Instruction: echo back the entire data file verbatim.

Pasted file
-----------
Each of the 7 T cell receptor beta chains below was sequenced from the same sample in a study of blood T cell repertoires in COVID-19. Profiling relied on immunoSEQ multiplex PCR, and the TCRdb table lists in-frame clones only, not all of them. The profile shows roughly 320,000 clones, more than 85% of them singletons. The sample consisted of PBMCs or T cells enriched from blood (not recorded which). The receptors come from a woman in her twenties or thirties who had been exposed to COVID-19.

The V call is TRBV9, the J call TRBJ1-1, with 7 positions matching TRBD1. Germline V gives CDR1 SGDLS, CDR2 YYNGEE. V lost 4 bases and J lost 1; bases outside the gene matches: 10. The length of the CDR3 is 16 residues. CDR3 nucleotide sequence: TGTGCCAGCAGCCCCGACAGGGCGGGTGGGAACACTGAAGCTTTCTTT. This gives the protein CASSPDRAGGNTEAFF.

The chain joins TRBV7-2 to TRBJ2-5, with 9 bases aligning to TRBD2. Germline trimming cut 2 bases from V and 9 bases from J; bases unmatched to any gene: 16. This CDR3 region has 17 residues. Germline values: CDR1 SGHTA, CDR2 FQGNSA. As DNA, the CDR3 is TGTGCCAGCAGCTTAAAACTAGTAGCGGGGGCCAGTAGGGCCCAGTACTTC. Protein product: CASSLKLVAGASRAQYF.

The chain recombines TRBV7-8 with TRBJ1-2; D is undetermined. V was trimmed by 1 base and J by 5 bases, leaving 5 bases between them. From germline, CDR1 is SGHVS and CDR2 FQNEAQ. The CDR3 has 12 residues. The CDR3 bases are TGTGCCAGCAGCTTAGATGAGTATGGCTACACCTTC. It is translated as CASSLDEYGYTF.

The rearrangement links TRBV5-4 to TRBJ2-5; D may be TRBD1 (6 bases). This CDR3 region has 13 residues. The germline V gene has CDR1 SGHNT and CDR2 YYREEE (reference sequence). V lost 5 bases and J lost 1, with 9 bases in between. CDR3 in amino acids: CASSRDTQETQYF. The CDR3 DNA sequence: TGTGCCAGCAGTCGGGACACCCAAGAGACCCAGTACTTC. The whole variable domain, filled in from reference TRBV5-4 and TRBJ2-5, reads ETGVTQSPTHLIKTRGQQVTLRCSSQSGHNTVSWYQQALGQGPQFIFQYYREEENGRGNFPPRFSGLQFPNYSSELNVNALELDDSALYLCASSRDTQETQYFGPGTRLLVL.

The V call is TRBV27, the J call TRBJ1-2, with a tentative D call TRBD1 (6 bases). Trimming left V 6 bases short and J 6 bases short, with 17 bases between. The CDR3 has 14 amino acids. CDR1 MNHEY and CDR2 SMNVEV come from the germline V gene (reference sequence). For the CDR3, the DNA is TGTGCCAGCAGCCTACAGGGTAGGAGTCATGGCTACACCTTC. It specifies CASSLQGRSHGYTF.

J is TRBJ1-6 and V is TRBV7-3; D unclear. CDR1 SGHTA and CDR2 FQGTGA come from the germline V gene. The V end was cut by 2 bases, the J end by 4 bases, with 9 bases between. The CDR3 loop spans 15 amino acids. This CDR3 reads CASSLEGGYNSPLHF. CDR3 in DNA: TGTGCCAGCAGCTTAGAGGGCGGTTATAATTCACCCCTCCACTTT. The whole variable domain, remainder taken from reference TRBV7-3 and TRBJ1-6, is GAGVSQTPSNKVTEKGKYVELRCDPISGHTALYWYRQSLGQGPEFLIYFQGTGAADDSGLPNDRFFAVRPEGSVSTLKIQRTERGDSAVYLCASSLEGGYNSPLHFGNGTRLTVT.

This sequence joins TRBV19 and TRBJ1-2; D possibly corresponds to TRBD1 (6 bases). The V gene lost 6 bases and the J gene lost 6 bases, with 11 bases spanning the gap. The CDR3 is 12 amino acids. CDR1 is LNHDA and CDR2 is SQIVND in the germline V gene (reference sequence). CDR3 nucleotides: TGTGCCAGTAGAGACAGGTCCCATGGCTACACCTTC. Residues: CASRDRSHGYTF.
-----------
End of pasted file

Each of the 7 T cell receptor beta chains below was sequenced from the same sample in a study of blood T cell repertoires in COVID-19. Profiling relied on immunoSEQ multiplex PCR, and the TCRdb table lists in-frame clones only, not all of them. The profile shows roughly 320,000 clones, more than 85% of them singletons. The sample consisted of PBMCs or T cells enriched from blood (not recorded which). The receptors come from a woman in her twenties or thirties who had been exposed to COVID-19.

The V call is TRBV9, the J call TRBJ1-1, with 7 positions matching TRBD1. Germline V gives CDR1 SGDLS, CDR2 YYNGEE. V lost 4 bases and J lost 1; bases outside the gene matches: 10. The length of the CDR3 is 16 residues. CDR3 nucleotide sequence: TGTGCCAGCAGCCCCGACAGGGCGGGTGGGAACACTGAAGCTTTCTTT. This gives the protein CASSPDRAGGNTEAFF.

The chain joins TRBV7-2 to TRBJ2-5, with 9 bases aligning to TRBD2. Germline trimming cut 2 bases from V and 9 bases from J; bases unmatched to any gene: 16. This CDR3 region has 17 residues. Germline values: CDR1 SGHTA, CDR2 FQGNSA. As DNA, the CDR3 is TGTGCCAGCAGCTTAAAACTAGTAGCGGGGGCCAGTAGGGCCCAGTACTTC. Protein product: CASSLKLVAGASRAQYF.

The chain recombines TRBV7-8 with TRBJ1-2; D is undetermined. V was trimmed by 1 base and J by 5 bases, leaving 5 bases between them. From germline, CDR1 is SGHVS and CDR2 FQNEAQ. The CDR3 has 12 residues. The CDR3 bases are TGTGCCAGCAGCTTAGATGAGTATGGCTACACCTTC. It is translated as CASSLDEYGYTF.

The rearrangement links TRBV5-4 to TRBJ2-5; D may be TRBD1 (6 bases). This CDR3 region has 13 residues. The germline V gene has CDR1 SGHNT and CDR2 YYREEE (reference sequence). V lost 5 bases and J lost 1, with 9 bases in between. CDR3 in amino acids: CASSRDTQETQYF. The CDR3 DNA sequence: TGTGCCAGCAGTCGGGACACCCAAGAGACCCAGTACTTC. The whole variable domain, filled in from reference TRBV5-4 and TRBJ2-5, reads ETGVTQSPTHLIKTRGQQVTLRCSSQSGHNTVSWYQQALGQGPQFIFQYYREEENGRGNFPPRFSGLQFPNYSSELNVNALELDDSALYLCASSRDTQETQYFGPGTRLLVL.

The V call is TRBV27, the J call TRBJ1-2, with a tentative D call TRBD1 (6 bases). Trimming left V 6 bases short and J 6 bases short, with 17 bases between. The CDR3 has 14 amino acids. CDR1 MNHEY and CDR2 SMNVEV come from the germline V gene (reference sequence). For the CDR3, the DNA is TGTGCCAGCAGCCTACAGGGTAGGAGTCATGGCTACACCTTC. It specifies CASSLQGRSHGYTF.

J is TRBJ1-6 and V is TRBV7-3; D unclear. CDR1 SGHTA and CDR2 FQGTGA come from the germline V gene. The V end was cut by 2 bases, the J end by 4 bases, with 9 bases between. The CDR3 loop spans 15 amino acids. This CDR3 reads CASSLEGGYNSPLHF. CDR3 in DNA: TGTGCCAGCAGCTTAGAGGGCGGTTATAATTCACCCCTCCACTTT. The whole variable domain, remainder taken from reference TRBV7-3 and TRBJ1-6, is GAGVSQTPSNKVTEKGKYVELRCDPISGHTALYWYRQSLGQGPEFLIYFQGTGAADDSGLPNDRFFAVRPEGSVSTLKIQRTERGDSAVYLCASSLEGGYNSPLHFGNGTRLTVT.

This sequence joins TRBV19 and TRBJ1-2; D possibly corresponds to TRBD1 (6 bases). The V gene lost 6 bases and the J gene lost 6 bases, with 11 bases spanning the gap. The CDR3 is 12 amino acids. CDR1 is LNHDA and CDR2 is SQIVND in the germline V gene (reference sequence). CDR3 nucleotides: TGTGCCAGTAGAGACAGGTCCCATGGCTACACCTTC. Residues: CASRDRSHGYTF.